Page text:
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Cistus Tea is another one of those amazing Lyme and health therapies I recently heard about through another Lyme patient who had found out about it by doing her own research. She had come by the information via Dr. Dietrich Klinghardt’s website, and she was following his instructions and dutifully drinking several cups of it a day to help break down biofilms the Lyme bacteria can produce to protect itself from antibiotics and other antimicrobials. She also told me it had an interesting side effect. “If you drink 2-3 cups of it a day, it keeps the ticks away.”
was intrigued enough to do my own research, and like with anything else new I hear about through Lyme patients or Lyme groups, I purchased a small amount and tried it for myself. It tends to be sold in loose-leaf form, and the tea you prepare by steeping the leaves in a tea ball or diffuser in hot water tastes very much like a traditional green tea. It also has no caffeine so it won't leave you jittery or anxious after drinking several cups.
However, Cistus Tea, or Cistus Incanus has many more healing, antimicrobial, antiviral and anti-inflammatory properties than your garden-variety green or black tea.
The plant itself grows in arid Mediterranean regions and is a genus of flowering plants in the rock rose family. The harsh growing conditions cause the plant to produce high levels of polyphenols to protect itself, and it’s these micronutrients that give the plant its healing properties. Polyphenols tend to be found in nuts, berries, teas and red wines, and they are packed with antioxidants and a range of health benefits.
However, Cistus Tea is not your ordinary tea and it has such a variety of health benefits, you could almost classify it as a Super Tea… much like how some people are calling certain foods, Super Foods.
Here are some of its benefits:
- Cistus Tea can knock out colds and flu without toxic side effects or pathogen resistance (see study): Leery about getting the flu shot? Would you rather boil a few cups of hot tea instead to get possibly better effects? Not only do studies show Cistus Incanus has strong antiviral properties, a 2009 study showed it also has strong antibacterial properties by knocking out upper respiratory infections caused by the common cold bacteria and Streptococcus (see study).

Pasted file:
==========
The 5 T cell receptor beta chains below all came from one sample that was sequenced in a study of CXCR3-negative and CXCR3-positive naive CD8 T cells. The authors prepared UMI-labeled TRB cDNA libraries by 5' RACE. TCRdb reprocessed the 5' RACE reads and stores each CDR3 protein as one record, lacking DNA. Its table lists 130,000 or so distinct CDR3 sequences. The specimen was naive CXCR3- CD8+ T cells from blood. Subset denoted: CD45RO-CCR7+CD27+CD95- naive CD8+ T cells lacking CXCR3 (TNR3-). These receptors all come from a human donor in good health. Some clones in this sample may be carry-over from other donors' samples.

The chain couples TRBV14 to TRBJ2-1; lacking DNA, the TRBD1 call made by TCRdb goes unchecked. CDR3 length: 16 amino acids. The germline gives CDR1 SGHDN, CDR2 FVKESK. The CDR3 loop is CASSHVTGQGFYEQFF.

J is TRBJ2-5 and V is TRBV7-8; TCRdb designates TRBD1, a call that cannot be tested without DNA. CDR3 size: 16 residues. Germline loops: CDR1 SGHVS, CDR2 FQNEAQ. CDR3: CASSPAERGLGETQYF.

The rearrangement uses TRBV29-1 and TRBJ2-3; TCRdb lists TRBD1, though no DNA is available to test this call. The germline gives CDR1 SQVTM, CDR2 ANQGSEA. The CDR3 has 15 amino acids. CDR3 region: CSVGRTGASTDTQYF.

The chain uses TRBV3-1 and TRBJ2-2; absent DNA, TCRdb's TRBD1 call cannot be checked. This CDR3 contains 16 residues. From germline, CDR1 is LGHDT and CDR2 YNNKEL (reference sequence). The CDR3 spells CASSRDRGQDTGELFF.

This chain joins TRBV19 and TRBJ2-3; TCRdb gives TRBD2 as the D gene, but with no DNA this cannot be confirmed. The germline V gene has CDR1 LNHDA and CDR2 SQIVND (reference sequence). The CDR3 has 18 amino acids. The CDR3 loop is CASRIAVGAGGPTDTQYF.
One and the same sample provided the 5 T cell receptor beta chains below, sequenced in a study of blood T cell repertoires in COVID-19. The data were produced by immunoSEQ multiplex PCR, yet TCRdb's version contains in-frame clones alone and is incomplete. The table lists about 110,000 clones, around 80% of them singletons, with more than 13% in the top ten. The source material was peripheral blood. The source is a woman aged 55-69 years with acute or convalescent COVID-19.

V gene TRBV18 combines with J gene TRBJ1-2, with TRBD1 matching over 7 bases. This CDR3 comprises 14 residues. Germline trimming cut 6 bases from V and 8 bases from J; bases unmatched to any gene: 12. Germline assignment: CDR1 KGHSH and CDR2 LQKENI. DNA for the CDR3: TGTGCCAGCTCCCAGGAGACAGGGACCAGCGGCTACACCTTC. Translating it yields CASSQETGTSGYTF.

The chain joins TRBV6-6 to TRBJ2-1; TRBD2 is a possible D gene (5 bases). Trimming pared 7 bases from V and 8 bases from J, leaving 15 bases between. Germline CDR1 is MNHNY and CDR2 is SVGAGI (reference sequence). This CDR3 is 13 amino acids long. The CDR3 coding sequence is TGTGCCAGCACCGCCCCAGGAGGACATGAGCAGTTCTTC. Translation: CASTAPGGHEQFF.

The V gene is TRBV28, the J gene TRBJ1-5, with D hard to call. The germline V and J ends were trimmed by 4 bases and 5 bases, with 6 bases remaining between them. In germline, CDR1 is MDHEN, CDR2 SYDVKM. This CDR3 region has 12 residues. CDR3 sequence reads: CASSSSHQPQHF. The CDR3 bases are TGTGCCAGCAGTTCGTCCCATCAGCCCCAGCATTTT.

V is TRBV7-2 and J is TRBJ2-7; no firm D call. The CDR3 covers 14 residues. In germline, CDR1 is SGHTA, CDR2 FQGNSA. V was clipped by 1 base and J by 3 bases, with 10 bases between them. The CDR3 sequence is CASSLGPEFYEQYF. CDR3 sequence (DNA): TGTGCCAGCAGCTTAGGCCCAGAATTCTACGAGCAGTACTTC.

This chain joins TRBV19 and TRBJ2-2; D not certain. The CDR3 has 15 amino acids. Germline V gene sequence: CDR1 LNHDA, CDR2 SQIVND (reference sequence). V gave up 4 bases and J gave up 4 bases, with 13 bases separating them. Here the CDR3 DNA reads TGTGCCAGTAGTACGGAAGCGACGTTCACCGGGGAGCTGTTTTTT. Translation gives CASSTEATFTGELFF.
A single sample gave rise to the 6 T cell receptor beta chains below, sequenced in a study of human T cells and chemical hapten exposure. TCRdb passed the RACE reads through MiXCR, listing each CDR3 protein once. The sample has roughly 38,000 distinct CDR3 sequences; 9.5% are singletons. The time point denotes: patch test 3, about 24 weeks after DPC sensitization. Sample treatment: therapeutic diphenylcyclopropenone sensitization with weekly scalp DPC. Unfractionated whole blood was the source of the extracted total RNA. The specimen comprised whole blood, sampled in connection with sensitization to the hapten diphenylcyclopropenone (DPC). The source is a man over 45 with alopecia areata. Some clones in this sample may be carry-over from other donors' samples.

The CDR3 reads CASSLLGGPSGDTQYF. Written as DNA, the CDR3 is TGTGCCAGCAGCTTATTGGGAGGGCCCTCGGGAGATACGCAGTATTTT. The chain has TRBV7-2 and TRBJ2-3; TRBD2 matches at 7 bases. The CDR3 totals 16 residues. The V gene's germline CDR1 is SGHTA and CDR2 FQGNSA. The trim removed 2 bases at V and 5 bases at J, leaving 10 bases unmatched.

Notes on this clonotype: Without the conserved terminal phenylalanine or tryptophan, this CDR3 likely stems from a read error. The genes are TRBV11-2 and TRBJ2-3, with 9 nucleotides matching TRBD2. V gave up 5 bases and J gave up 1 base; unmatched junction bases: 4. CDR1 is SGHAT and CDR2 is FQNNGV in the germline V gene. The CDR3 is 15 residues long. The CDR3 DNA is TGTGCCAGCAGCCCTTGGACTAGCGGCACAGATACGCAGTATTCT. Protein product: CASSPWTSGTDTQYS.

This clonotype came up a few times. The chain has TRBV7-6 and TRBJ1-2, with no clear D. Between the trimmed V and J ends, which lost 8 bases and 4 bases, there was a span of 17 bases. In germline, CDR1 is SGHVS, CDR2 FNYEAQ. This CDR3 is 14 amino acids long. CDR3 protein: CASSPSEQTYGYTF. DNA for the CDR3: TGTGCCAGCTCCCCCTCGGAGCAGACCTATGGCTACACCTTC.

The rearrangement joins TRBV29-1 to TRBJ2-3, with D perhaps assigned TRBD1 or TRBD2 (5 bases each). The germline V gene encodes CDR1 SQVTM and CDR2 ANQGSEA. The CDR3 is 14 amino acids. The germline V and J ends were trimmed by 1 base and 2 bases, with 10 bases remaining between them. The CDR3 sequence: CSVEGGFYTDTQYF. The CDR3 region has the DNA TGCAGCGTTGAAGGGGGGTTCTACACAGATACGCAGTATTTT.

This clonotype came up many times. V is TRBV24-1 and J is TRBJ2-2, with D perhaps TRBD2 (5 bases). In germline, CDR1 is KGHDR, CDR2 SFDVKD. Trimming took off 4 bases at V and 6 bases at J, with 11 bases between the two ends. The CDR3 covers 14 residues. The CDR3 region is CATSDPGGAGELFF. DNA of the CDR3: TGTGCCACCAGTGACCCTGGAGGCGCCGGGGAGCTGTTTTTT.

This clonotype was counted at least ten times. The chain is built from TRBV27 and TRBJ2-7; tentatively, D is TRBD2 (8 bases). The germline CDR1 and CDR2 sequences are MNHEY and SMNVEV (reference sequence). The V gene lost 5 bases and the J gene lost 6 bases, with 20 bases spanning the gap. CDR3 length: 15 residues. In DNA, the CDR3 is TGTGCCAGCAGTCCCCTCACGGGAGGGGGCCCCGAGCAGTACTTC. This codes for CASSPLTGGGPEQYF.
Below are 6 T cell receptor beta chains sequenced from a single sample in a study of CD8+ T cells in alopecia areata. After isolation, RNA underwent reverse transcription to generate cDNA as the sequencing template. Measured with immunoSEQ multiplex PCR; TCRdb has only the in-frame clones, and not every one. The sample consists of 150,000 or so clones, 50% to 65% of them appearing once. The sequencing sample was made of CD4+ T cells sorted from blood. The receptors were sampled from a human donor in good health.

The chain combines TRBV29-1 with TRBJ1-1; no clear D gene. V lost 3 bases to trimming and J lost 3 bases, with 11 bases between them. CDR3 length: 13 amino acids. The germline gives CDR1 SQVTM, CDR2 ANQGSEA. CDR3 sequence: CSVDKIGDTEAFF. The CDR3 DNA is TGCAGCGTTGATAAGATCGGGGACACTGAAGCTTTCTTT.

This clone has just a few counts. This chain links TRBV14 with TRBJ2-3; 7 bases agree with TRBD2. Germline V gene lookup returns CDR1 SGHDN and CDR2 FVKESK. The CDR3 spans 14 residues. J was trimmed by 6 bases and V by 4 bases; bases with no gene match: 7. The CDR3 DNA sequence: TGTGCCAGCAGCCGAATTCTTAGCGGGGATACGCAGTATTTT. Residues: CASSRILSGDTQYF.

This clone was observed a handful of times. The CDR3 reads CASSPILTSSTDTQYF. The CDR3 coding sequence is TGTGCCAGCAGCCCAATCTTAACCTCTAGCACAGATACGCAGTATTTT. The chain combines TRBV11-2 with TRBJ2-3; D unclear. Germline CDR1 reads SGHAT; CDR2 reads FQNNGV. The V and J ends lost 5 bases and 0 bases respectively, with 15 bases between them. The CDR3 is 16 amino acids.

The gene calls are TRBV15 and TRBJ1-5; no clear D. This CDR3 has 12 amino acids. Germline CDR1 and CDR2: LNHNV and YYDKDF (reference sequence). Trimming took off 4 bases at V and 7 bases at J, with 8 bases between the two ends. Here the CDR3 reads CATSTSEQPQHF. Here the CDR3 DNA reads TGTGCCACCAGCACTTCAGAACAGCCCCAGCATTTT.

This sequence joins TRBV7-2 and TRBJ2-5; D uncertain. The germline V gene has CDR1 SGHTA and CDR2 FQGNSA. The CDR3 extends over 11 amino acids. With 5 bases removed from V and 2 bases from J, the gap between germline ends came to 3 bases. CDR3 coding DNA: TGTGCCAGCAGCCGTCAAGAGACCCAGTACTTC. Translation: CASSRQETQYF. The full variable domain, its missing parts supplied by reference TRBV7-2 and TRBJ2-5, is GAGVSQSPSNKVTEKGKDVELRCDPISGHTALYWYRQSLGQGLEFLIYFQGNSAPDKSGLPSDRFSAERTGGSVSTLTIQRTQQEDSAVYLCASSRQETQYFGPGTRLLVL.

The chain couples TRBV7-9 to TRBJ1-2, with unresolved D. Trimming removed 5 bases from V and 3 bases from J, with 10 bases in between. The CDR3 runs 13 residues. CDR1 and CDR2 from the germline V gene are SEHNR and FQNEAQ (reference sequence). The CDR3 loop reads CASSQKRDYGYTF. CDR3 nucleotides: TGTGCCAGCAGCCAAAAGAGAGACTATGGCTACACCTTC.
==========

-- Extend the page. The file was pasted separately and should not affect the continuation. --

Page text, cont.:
- Cistus Tea is a strong antifungal: Many Lyme patients know that mycotoxins from mold spores can wreak havoc on Lyme treatment, and overgrowth of Candida Albicans, an intestinal fungus that tends to appear in the presence of antibiotics can cause thrush, yeast infections, urinary tract infections, and an array of intestinal issues. The good news is, daily ingesting of Cistus Tea goes a long way to reduce the presence all of these toxic fungal strains (see study).
- Cistus Tea breaks down biofilm, especially in the mouth: Cistus Incanus has been proven to be a powerful biofilm-breaker while restoring a healthy microbial balance in the human body. Drinking Cistus tea, or even using it as a mouth rinse, has been shown to decrease adherence of bacteria in the mouth and ultimately breaking down biofilms (see study).
- Cistus Tea has strong anti-inflammatory properties: It has been proven that Cistus Incanus can reduce inflammation while also inhibiting the production of cytokine enzymes that cause inflammatory response and the horrible feeling you get during Lyme symptom spikes or treatment (see study).
- Cistus Tea can be ingested as a tick repellent! According to Dietrich Klinghardt, the Sardinians have discovered through the decades that when giving Cistus Incanus to their pets or livestock, the animals who ate the tea leaves exhibited no ticks whereas those who didn’t eat the plant had dozens of ticks. This trick seems to work with humans and it’s a great side effect of the tea and a pleasant alternative to putting on chemical repellents to keep ticks away. You can sprinkle the leaves on your pet's food to keep them tick-free as well.
BUY CISTUS TEA
The above material is provided for informational purposes only. The material is not nor should be considered a substitute for medical advice, diagnosis, or treatment.